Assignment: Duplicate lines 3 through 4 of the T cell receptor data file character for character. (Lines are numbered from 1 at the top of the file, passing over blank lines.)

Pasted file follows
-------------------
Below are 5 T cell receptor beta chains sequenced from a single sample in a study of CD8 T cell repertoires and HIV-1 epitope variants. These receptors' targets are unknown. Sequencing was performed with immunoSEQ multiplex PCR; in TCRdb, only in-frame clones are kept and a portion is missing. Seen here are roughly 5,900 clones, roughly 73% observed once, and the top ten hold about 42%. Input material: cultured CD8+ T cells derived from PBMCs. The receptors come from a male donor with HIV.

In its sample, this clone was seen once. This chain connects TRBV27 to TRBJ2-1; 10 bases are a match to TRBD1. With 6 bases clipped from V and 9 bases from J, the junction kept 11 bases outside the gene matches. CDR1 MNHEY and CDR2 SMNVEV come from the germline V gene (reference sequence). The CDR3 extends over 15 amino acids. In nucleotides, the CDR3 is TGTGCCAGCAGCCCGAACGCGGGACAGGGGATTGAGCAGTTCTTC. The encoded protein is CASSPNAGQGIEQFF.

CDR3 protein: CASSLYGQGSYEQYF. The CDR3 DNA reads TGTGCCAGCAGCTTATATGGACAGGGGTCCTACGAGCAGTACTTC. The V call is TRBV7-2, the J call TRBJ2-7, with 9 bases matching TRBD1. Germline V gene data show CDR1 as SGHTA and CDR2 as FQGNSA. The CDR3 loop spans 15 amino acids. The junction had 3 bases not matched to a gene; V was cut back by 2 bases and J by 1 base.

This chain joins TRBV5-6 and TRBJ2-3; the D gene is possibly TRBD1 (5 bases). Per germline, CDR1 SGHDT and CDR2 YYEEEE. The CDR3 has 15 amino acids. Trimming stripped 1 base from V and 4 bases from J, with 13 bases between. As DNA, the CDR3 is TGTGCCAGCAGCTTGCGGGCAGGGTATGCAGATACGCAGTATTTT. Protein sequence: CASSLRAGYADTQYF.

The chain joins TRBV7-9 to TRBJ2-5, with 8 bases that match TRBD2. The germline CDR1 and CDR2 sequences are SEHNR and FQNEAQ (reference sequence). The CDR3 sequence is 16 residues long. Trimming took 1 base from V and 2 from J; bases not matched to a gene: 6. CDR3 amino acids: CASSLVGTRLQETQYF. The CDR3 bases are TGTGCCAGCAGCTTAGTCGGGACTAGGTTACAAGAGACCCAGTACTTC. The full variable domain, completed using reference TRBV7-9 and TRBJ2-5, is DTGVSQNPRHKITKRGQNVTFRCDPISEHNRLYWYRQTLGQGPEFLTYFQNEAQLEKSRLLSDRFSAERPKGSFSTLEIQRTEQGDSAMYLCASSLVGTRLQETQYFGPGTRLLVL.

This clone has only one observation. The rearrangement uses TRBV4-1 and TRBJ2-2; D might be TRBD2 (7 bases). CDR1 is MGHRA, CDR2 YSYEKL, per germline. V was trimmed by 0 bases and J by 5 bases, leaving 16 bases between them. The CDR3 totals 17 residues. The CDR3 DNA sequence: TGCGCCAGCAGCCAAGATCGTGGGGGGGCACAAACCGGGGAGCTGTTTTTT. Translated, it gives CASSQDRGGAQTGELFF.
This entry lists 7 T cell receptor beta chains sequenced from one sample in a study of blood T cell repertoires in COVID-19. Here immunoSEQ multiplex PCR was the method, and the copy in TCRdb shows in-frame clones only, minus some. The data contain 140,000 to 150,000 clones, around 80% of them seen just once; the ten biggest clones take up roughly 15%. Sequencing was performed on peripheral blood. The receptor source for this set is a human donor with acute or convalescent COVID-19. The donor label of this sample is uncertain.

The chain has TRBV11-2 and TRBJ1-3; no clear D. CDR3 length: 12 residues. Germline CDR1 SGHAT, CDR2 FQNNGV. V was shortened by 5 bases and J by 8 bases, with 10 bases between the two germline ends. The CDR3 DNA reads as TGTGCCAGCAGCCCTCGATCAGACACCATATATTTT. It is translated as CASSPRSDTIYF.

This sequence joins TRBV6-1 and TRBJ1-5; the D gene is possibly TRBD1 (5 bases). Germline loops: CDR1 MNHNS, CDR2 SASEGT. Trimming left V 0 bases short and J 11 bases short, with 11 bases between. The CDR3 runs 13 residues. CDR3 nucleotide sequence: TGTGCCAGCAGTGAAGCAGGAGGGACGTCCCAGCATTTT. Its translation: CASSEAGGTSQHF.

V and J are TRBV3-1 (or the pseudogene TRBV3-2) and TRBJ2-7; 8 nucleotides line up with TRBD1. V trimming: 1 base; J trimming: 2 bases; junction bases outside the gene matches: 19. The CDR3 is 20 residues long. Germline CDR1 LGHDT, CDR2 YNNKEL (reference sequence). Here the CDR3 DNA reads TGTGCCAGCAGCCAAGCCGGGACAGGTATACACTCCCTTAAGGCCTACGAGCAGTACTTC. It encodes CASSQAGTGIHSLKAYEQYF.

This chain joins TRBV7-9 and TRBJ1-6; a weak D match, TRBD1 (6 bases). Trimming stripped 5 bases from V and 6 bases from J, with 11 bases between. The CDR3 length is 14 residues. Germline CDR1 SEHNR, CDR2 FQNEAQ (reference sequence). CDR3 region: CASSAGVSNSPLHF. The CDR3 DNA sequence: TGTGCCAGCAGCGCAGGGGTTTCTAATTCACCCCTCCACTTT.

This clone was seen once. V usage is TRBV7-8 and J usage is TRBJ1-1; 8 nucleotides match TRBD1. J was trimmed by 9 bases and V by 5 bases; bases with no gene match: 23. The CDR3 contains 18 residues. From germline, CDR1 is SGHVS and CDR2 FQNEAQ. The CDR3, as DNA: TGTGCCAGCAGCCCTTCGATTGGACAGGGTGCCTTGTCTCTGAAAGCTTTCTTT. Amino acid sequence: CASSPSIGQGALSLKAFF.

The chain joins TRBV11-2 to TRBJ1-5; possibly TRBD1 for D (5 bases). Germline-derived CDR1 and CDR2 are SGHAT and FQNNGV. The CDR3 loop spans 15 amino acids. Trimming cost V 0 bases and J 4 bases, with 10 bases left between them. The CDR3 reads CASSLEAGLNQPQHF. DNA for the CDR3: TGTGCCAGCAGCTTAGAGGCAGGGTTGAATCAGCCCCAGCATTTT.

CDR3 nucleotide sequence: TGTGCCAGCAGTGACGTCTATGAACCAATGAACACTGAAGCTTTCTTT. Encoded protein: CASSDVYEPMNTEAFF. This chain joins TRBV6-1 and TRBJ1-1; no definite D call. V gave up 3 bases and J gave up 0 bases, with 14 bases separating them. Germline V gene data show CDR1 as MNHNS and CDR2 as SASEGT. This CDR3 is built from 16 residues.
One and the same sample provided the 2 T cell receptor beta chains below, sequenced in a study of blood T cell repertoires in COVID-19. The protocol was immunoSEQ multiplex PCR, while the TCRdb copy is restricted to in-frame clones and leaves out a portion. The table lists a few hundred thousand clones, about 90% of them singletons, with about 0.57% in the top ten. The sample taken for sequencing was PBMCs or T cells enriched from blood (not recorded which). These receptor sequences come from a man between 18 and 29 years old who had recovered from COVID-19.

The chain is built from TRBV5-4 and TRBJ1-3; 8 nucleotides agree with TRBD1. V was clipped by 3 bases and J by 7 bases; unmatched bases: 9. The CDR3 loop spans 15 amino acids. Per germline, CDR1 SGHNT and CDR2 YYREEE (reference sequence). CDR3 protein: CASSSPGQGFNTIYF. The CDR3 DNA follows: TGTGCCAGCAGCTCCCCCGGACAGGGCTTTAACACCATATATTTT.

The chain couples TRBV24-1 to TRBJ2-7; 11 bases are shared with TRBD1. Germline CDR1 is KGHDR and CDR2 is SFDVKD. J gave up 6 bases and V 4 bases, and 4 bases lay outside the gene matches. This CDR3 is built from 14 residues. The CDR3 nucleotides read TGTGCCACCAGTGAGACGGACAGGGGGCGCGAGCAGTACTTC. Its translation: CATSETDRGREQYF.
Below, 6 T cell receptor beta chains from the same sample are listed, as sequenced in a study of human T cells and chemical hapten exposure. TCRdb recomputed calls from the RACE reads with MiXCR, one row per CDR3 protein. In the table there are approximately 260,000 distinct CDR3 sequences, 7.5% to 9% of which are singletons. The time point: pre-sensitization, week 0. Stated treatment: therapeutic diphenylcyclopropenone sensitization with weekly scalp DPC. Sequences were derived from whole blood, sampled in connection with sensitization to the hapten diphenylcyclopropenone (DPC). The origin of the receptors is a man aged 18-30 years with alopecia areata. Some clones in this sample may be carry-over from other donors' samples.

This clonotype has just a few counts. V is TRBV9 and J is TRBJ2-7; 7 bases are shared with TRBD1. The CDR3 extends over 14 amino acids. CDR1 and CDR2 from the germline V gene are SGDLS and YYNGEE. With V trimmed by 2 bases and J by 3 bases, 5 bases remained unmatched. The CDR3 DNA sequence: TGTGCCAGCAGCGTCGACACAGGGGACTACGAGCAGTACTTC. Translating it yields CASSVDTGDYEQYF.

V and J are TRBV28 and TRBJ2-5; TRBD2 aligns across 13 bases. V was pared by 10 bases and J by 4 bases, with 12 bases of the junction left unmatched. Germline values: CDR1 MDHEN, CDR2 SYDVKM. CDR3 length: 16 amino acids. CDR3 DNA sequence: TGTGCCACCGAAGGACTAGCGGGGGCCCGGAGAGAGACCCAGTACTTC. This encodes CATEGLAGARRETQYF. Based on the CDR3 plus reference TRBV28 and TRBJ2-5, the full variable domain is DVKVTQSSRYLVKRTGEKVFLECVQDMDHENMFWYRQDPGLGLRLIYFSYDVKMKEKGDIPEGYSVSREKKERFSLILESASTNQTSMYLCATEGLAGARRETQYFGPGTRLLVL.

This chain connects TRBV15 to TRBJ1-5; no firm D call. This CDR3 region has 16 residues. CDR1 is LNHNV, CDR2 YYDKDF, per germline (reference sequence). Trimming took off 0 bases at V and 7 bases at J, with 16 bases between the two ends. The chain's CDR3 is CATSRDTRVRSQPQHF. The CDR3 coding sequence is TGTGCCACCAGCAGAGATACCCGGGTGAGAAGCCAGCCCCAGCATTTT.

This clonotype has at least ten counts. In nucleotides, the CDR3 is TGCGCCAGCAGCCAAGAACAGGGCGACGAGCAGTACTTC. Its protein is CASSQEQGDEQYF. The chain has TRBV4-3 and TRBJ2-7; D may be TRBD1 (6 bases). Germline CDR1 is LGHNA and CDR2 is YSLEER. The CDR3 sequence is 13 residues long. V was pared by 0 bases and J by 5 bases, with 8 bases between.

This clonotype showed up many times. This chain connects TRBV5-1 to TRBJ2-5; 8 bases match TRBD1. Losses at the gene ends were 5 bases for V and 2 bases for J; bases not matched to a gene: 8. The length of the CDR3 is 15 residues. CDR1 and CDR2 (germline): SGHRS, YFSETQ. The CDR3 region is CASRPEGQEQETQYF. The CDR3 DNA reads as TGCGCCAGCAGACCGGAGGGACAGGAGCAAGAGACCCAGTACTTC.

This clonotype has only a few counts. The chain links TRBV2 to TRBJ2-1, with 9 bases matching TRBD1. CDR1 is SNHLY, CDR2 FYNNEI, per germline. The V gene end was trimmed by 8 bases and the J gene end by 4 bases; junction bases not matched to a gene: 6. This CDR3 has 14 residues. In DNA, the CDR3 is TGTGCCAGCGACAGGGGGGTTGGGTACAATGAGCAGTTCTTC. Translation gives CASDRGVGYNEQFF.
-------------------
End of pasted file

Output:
CDR3 protein: CASSLYGQGSYEQYF. The CDR3 DNA reads TGTGCCAGCAGCTTATATGGACAGGGGTCCTACGAGCAGTACTTC. The V call is TRBV7-2, the J call TRBJ2-7, with 9 bases matching TRBD1. Germline V gene data show CDR1 as SGHTA and CDR2 as FQGNSA. The CDR3 loop spans 15 amino acids. The junction had 3 bases not matched to a gene; V was cut back by 2 bases and J by 1 base.

This chain joins TRBV5-6 and TRBJ2-3; the D gene is possibly TRBD1 (5 bases). Per germline, CDR1 SGHDT and CDR2 YYEEEE. The CDR3 has 15 amino acids. Trimming stripped 1 base from V and 4 bases from J, with 13 bases between. As DNA, the CDR3 is TGTGCCAGCAGCTTGCGGGCAGGGTATGCAGATACGCAGTATTTT. Protein sequence: CASSLRAGYADTQYF.